Guinea Fowl with Dried Fruit

This post is also available in: Italiano

Guinea fowl seem to originate from ancient Numidia (now Algeria). They were probably called “Pharaoh”, faraone in Italian, because they were an animal that was very popular with the Egyptian kings who lived close to the border of Algeria. In fact, guinea fowl are a very regal poultry with their plumage (gray small dots, the variety known to me) and for the elegant way they walk.

We raised ten guinea fowls each year in my family, which were eaten on special occasions. My aunt Regina (Gina) believed that nothing was more refined meat of this chicken. To me they seemed like strange birds and I did not understand the importance that was given to them in their family. With my aunt is gone, the tradition of raising faraone has also died.

Once a year, we can still enjoy this meat with my uncle Antonio (Toni) that kept raising faraone. The ideal time to consume this meat is from December to January when the animals that are bred naturally reach full ripeness.

Some years ago during a trip to Denmark in a small workshop of a wood sculptor we found a guinea fowl that had been placed in a corner because it had the enamel, simulating the plumage, slightly damaged. My husband immediately liked it and I thought it was a nice memento to have at home. Even if it was made of wood, it still was a cue to remember Aunt Gina.

Returning home we showed the bird to our architect friend, Poalo, who loved it and offered to restore it. So now I have this bird sitting in my living room above my cabinet of good china as a constant memory of good and beautiful things of life.

This recipe is suitable for lunch or an important dinner. If you have a wood stove use it and you will have the same result I had when I cooked the bird.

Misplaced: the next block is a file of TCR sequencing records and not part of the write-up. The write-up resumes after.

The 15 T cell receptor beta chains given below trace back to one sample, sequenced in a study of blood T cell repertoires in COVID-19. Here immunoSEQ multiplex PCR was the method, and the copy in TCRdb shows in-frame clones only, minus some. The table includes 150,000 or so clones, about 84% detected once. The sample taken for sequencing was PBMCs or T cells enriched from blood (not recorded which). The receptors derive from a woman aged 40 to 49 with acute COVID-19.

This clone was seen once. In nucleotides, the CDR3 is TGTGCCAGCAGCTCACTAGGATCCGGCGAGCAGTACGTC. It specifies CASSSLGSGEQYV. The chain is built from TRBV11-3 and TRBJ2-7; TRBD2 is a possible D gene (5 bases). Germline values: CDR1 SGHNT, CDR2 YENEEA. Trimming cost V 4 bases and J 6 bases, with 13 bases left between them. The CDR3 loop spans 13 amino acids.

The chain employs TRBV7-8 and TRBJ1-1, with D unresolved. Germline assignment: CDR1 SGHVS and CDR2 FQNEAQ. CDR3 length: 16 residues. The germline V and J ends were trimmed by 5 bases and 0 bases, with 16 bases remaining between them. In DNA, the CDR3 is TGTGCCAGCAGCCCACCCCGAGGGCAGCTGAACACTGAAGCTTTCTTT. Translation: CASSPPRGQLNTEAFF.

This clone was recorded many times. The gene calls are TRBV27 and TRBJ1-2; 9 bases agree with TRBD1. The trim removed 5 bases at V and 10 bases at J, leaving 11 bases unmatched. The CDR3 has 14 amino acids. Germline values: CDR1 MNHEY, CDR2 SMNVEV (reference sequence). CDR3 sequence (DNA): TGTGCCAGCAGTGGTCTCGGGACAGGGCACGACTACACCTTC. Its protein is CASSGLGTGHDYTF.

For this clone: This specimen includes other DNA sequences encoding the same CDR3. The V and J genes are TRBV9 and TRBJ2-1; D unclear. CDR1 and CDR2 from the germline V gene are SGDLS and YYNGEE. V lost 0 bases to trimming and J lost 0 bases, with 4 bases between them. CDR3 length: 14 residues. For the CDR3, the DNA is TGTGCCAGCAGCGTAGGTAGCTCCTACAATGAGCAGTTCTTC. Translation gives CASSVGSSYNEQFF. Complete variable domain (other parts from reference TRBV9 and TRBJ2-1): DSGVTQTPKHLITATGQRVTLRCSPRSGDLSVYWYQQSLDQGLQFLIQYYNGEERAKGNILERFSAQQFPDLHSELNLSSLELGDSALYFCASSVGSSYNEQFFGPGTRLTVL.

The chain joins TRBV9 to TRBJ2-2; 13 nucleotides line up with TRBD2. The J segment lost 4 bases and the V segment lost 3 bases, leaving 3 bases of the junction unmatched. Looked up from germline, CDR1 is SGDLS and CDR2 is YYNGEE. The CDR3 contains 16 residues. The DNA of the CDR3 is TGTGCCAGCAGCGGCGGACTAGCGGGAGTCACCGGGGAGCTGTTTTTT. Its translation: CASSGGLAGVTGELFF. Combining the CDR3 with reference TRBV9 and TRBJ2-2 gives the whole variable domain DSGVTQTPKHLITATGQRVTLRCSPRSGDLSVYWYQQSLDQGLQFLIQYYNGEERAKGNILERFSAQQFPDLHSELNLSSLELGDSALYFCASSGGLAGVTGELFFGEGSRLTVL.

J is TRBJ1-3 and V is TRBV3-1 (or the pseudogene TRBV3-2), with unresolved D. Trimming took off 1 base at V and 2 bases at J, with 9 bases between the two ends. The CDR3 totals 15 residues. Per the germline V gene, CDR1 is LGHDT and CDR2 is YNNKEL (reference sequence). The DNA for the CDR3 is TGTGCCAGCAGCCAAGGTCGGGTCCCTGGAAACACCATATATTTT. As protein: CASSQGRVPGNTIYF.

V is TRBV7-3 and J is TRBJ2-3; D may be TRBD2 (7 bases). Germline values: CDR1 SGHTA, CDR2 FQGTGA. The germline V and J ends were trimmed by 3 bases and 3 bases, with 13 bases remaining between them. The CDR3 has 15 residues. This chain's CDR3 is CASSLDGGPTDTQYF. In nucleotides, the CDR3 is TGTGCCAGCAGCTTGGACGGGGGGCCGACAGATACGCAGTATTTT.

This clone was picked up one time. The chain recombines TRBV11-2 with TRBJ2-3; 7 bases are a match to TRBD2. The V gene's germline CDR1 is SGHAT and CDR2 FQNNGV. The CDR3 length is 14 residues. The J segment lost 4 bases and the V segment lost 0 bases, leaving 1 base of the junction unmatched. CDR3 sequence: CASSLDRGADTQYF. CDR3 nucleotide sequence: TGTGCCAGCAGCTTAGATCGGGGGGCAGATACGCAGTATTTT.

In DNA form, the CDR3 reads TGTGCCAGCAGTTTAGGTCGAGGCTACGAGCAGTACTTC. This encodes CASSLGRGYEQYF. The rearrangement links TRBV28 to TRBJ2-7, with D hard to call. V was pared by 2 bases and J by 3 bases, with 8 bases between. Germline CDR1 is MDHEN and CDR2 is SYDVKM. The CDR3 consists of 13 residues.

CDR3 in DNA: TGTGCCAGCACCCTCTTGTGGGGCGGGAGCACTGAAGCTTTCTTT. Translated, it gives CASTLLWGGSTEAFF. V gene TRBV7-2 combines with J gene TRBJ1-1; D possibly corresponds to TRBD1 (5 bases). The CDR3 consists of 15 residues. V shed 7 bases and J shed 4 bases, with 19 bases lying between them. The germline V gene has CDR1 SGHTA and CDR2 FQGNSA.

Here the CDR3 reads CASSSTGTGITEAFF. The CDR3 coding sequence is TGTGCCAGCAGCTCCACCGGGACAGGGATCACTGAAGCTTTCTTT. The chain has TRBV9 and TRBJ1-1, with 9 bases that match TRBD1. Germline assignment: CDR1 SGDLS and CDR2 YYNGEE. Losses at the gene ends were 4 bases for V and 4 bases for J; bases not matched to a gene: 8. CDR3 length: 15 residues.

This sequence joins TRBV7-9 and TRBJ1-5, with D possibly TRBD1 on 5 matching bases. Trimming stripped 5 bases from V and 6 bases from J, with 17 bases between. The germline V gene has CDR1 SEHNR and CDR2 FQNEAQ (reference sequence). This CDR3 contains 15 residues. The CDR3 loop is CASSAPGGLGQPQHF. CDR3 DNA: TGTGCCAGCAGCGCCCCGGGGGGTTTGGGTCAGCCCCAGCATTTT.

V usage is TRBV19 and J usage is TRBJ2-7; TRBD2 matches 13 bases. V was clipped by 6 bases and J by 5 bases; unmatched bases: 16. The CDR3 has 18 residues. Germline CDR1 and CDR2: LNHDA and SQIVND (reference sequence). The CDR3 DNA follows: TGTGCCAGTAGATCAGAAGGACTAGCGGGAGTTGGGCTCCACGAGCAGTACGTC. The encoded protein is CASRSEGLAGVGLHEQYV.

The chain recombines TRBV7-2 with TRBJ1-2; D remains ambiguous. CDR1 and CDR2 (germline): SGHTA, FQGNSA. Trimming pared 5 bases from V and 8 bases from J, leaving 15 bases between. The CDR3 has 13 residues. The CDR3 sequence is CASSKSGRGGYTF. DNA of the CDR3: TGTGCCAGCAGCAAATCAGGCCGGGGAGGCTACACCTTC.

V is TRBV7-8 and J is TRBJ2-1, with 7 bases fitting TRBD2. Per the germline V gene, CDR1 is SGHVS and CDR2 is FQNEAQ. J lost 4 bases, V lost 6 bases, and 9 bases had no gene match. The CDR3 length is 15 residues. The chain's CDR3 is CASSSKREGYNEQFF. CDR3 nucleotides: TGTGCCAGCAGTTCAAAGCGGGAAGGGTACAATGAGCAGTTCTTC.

Preparation time: 15 minutes | Cooking time: 120 minutes
(For 8 people)

1 guinea fowl already cleaned by the butcher and ready for cooking
1 sprig of sage leaves
1 sprig of thyme
1 sprig of rosemary
3 cloves of garlic
12 shallots, peeled
12 dried apricots without the pits
12 prunes
20 chestnuts (cooked and sold in sealed envelopes)
1 cup white wine
1 cup broth
½ cup extra virgin olive oil
salt and pepper

  1. Season the guinea fowl  with salt and pepper.
    Place it in a oval casserole with the oil, garlic, and herbs that have been gathered in bundles and tied with cooking twine. Preheat oven to 375-380 F.
  2. Insert the guinea fowl and covered sauté pan over high heat for about 15 minutes turning it over at least twice. Pour in the wine and let it evaporate.
  3. Wash the apricots and plums. Place the shallots in a pan and dried fruit. Pour a cup of boiling broth.
  4. Cover the guinea fowl with a foil and then put in the oven. Turn every half hour. Keep it covered at first with the foil. After this time, remove the foil and continue baking for 30 minutes. To check the cooking guinea fowl with a fork prick the thigh. If it enters easily it is cooked, otherwise cover it to prevent it from drying out and continue cooking for another 30 minutes. (If you use a wood-fired oven cooking can take up to 3 hours).
  5. Serve on a large platter with fruit on the side. If you can, cut it at the table, otherwise you can cut it in the kitchen on a cutting board. Keep the fruit and juice warm.

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